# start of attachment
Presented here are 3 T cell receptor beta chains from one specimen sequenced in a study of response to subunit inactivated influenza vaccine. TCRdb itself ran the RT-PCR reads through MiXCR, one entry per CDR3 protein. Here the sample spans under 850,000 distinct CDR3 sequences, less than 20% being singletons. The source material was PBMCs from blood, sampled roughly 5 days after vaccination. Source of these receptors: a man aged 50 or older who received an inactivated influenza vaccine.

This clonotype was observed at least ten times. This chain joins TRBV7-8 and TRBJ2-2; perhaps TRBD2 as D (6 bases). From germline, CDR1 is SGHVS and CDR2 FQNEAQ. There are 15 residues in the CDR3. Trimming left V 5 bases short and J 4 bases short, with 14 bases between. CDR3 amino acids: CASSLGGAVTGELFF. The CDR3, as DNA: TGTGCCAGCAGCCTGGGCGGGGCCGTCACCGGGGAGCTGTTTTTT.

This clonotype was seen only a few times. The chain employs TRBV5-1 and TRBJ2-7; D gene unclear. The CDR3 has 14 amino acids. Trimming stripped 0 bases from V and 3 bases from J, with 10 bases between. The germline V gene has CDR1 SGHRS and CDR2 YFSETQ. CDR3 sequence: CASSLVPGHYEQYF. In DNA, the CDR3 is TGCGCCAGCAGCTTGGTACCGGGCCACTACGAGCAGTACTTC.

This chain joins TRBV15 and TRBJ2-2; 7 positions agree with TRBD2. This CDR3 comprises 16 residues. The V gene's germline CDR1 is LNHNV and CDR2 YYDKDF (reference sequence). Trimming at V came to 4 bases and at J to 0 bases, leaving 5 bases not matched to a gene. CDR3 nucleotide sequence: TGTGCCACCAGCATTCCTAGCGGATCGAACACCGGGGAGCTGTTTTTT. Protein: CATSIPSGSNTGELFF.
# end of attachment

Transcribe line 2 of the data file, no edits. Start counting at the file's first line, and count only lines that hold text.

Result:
This clonotype was observed at least ten times. This chain joins TRBV7-8 and TRBJ2-2; perhaps TRBD2 as D (6 bases). From germline, CDR1 is SGHVS and CDR2 FQNEAQ. There are 15 residues in the CDR3. Trimming left V 5 bases short and J 4 bases short, with 14 bases between. CDR3 amino acids: CASSLGGAVTGELFF. The CDR3, as DNA: TGTGCCAGCAGCCTGGGCGGGGCCGTCACCGGGGAGCTGTTTTTT.